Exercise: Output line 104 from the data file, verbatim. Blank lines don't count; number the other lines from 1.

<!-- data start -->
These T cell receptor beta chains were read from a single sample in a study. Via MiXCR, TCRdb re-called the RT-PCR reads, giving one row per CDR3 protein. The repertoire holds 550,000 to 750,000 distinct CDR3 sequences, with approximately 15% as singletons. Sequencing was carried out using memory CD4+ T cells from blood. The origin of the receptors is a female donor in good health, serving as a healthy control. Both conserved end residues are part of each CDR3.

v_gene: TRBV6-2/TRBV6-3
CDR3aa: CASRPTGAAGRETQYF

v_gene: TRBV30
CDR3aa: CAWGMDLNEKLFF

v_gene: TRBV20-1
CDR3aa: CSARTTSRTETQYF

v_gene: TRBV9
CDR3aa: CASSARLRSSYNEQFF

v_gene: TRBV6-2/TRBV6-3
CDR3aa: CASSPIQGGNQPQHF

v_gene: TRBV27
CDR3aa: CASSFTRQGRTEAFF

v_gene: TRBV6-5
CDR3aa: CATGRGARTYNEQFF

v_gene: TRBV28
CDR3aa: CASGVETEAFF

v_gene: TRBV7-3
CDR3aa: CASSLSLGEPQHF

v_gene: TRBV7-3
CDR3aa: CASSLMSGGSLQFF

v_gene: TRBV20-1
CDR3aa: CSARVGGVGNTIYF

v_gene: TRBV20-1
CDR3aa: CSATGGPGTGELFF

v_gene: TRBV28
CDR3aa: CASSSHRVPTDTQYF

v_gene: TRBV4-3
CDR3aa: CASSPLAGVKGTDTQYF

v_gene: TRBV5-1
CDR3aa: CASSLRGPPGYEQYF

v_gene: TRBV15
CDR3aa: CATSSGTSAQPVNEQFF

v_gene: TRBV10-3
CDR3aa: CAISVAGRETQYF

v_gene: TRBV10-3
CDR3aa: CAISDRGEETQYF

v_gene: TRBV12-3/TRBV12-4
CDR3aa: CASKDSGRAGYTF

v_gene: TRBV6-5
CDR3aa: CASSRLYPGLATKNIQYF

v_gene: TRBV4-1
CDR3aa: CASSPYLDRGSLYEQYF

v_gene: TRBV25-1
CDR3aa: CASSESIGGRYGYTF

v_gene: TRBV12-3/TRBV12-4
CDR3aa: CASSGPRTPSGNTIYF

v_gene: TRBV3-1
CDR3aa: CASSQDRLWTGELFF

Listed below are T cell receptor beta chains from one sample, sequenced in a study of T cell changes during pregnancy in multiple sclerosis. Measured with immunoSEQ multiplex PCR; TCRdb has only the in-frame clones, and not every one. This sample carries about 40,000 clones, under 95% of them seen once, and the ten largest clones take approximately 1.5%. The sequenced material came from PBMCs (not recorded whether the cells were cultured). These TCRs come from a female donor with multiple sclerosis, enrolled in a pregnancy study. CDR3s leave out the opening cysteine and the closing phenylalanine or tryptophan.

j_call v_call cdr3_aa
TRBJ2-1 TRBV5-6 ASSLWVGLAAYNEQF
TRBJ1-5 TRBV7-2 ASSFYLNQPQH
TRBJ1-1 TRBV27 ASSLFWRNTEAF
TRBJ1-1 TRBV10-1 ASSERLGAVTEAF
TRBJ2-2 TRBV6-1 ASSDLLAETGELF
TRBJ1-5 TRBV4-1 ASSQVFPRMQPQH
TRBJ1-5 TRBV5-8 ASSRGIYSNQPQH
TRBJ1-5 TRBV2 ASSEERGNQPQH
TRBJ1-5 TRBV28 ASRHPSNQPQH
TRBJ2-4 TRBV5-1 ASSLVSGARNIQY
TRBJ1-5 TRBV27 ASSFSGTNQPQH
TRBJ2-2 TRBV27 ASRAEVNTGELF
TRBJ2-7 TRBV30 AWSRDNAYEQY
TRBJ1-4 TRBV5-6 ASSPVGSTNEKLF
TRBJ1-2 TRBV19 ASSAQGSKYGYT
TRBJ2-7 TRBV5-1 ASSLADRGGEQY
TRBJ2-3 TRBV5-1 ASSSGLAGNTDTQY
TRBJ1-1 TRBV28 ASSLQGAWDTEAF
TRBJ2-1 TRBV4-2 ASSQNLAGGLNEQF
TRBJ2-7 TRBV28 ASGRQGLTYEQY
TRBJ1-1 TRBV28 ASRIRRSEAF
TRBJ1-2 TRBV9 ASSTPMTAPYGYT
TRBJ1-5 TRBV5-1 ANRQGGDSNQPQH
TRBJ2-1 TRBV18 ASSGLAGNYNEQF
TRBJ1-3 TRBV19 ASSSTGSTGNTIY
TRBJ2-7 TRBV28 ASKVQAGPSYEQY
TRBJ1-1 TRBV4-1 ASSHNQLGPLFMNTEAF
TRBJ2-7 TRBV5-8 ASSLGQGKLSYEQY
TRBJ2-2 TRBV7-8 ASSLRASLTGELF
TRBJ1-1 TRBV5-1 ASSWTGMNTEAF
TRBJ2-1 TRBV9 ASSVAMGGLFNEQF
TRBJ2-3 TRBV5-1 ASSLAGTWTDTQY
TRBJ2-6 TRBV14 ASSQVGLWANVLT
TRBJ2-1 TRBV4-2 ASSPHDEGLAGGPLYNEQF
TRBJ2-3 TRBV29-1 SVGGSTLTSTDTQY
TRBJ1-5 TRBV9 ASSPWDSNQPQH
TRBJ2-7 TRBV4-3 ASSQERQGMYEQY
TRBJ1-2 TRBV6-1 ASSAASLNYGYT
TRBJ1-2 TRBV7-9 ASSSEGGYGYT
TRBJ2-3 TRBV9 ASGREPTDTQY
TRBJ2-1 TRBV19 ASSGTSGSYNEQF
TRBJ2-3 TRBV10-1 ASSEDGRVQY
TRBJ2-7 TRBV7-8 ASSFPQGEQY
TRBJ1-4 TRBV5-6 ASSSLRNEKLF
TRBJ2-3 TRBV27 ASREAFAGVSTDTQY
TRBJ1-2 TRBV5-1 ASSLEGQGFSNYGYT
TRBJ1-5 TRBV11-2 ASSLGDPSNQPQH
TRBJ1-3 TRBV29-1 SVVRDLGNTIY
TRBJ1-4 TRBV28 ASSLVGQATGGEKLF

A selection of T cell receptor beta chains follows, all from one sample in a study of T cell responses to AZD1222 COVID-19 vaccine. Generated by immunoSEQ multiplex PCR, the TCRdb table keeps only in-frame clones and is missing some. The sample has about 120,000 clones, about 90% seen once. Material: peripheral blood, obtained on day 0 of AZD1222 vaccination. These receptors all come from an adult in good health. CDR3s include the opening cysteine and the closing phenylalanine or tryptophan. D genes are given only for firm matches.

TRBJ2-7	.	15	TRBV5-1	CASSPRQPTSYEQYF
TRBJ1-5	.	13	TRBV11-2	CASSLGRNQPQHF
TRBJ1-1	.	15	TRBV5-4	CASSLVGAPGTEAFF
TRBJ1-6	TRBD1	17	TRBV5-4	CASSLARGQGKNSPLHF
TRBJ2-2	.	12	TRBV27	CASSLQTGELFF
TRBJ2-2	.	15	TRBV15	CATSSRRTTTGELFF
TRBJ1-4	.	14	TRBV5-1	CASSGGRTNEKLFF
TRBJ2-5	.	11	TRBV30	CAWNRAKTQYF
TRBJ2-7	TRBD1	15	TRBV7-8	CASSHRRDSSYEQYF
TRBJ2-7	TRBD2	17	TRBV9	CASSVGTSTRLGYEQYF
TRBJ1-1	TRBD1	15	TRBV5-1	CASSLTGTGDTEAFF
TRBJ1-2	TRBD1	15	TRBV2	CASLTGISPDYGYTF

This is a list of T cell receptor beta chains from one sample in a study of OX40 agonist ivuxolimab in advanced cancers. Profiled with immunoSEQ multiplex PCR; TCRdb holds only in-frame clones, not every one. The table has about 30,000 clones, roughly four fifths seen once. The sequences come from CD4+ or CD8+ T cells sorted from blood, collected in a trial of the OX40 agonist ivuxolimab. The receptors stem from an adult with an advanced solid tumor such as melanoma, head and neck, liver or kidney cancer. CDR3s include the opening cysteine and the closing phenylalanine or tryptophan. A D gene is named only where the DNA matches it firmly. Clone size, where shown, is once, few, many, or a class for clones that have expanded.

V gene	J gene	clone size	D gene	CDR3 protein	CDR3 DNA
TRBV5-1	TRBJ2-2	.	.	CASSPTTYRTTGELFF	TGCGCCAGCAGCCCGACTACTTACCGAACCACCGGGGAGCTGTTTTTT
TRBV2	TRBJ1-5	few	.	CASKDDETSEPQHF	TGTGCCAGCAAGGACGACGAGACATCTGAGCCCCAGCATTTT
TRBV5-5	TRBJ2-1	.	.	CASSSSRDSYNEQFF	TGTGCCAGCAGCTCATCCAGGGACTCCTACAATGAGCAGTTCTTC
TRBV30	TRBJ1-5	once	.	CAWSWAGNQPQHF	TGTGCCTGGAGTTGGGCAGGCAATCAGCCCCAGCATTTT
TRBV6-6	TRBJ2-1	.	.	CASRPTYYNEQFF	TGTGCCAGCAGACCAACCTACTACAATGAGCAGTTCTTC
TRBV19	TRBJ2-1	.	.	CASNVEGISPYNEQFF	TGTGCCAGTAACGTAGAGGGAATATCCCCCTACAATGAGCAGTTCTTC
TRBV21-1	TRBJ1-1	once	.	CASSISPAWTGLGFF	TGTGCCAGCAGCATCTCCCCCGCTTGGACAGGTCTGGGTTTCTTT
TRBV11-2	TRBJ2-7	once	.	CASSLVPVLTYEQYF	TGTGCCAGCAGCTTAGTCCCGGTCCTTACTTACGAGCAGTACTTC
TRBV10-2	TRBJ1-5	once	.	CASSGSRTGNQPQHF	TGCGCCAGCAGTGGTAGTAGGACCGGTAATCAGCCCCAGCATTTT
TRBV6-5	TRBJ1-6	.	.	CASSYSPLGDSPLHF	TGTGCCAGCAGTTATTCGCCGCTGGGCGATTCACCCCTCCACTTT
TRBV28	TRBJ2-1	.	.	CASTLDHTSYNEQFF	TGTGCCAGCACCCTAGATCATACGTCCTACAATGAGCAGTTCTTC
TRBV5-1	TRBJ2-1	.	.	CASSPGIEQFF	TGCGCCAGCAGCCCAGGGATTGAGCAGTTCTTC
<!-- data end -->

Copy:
TRBJ1-1	.	15	TRBV5-4	CASSLVGAPGTEAFF